That sounds familiar Wink

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« Reply #8 on: April 16, 2012, 11:30:32 AM »

Christos anesti!
Recently, the Roman Catholic Church set up an Anglican Ordinariate to receive disaffected Anglicans upset with the Anglican communion's move towards clearly heterodox teachings and practices.  The Anglican Ordinariate will allow these former Anglicans to retain a great number of their Anglican customs and traditions yet still be Roman Catholic.  Is it possible that maybe one of the Russian Churches here in the USA (e.g. ROCOR, MP) would allow a Greek Ordinariate to allow those of us who want to retain the customs and practices of Greek Orthodoxy, preserving the language, the chant, the liturgy, and to follow the Julian (i.e. Old) Calendar?  Has this ever been mentioned by anyone else?  Or is this just a pipe dream?

I can't imagine the Greek jurisdictions being happy with something like that.

Scamandrius, also remember that the situation is not the same everywhere in the "Greek world".

Our archbishop (God grant him many years!) would never allow some of the crap that goes on in your part of the world.

It is lovely, by the way, to have a convert prefer our ways to those of the Slavs.

PS: I agree that the calendar situation sucks, but I wonder if it would be such a problem for you if it were the only problem, you know what I mean?
I thought that there was an Old Calendar jurisdiction in your neck of the woods.  I thought Ozgeorge belonged to it IIRC.

There is something like that here.  A few blocks from us is a Church that was Old Calendarist, then went under Fr. Efrem I think, and now are in some special jurisdiction in GOARCH.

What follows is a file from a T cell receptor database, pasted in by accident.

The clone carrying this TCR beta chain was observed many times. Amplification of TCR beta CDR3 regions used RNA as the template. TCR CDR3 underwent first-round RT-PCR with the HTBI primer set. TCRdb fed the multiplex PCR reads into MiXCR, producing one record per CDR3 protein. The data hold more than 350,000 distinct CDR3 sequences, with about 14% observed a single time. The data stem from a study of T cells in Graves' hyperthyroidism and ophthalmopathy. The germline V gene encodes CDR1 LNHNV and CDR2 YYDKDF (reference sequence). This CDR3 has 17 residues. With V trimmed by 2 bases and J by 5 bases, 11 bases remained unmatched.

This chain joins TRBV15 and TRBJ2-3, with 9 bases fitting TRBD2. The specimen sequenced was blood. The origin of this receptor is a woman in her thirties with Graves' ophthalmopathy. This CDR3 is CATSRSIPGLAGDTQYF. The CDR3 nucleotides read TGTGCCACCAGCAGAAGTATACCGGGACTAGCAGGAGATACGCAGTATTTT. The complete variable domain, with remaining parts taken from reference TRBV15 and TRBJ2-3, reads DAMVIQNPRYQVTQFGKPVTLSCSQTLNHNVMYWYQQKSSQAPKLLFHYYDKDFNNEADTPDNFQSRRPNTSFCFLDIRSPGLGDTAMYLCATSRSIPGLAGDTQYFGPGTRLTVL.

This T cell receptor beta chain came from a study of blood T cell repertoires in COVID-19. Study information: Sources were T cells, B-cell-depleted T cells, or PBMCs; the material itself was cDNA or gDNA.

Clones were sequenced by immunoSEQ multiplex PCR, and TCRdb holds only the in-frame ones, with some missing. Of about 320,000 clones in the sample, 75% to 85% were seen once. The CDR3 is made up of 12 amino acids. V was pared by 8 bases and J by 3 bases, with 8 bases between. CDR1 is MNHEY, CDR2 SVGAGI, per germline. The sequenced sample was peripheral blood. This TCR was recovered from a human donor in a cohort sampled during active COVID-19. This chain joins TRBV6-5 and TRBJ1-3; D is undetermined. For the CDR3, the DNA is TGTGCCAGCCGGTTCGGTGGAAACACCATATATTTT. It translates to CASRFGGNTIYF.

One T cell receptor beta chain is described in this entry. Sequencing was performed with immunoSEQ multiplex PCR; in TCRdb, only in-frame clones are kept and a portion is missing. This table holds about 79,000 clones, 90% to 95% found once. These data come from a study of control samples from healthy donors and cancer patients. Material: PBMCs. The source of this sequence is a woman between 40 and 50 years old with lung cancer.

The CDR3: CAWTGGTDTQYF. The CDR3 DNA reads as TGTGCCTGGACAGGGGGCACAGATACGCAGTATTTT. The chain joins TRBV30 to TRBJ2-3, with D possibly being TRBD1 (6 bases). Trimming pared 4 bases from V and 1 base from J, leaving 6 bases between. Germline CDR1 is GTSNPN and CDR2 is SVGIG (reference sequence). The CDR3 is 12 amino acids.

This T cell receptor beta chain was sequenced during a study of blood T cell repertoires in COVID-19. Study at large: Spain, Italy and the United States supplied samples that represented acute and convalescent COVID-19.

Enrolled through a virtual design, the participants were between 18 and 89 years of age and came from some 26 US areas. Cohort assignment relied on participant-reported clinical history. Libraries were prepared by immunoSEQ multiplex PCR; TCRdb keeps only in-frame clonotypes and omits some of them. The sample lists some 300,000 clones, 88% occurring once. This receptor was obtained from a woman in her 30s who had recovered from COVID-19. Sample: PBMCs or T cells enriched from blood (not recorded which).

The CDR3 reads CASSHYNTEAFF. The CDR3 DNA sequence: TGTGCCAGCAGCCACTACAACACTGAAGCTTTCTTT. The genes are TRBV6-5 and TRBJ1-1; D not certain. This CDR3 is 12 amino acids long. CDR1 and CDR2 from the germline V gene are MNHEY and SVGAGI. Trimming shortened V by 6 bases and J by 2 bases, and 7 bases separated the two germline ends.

Scamandaris:for some reason, I was thinking you were WRO.
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« Reply #9 on: April 16, 2012, 02:14:19 PM »

Recently, the Roman Catholic Church set up an Anglican Ordinariate to receive disaffected Anglicans upset with the Anglican communion's move towards clearly heterodox teachings and practices.  The Anglican Ordinariate will allow these former Anglicans to retain a great number of their Anglican customs and traditions yet still be Roman Catholic.  Is it possible that maybe one of the Russian Churches here in the USA (e.g. ROCOR, MP) would allow a Greek Ordinariate to allow those of us who want to retain the customs and practices of Greek Orthodoxy, preserving the language, the chant, the liturgy, and to follow the Julian (i.e. Old) Calendar?  Has this ever been mentioned by anyone else?  Or is this just a pipe dream?

I can't imagine the Greek jurisdictions being happy with something like that.

Scamandrius, also remember that the situation is not the same everywhere in the "Greek world".

Our archbishop (God grant him many years!) would never allow some of the crap that goes on in your part of the world.

It is lovely, by the way, to have a convert prefer our ways to those of the Slavs.

PS: I agree that the calendar situation sucks, but I wonder if it would be such a problem for you if it were the only problem, you know what I mean?

I resent and take issue with this claim,

"Our archbishop...would never allow some of the "crap" that goes on in your part of the world."

What is the "crap" to which are you referring?  GOAA parishes provide the Divine Services and ministries consistent with Orthodox ecclesiology.

I agree with Basil on this one, his Archbishop is mine as well - although we are not Greek. Frankly neither the current Archbiship, nor his illustrious predecessor of thrice Blessed memory - +Iakovos - were particularly fond of 'crap' - but believe me - they both knew it when they saw it.

The Orthodox church is not an Epcot-like museum designed to 'evoke' something that is dead. Seems to me that way too many are fascinated with the externals of the Faith to such a degree that they denigrate the 'internals' and the real world in which we have to minister - be we clergy or involved laity - have to work within in this 'realm'.
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« Reply #10 on: April 16, 2012, 03:57:46 PM »

Uh, don't forget Aug., '96 to Aug., '99, the era of Archbishop Spyridon, who was Archbishop Demetrios' predecessor.
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« Reply #11 on: April 16, 2012, 04:15:22 PM »

Uh, don't forget Aug., '96 to Aug., '99, the era of Archbishop Spyridon, who was Archbishop Demetrios' predecessor.

I didn't mention him.... Wink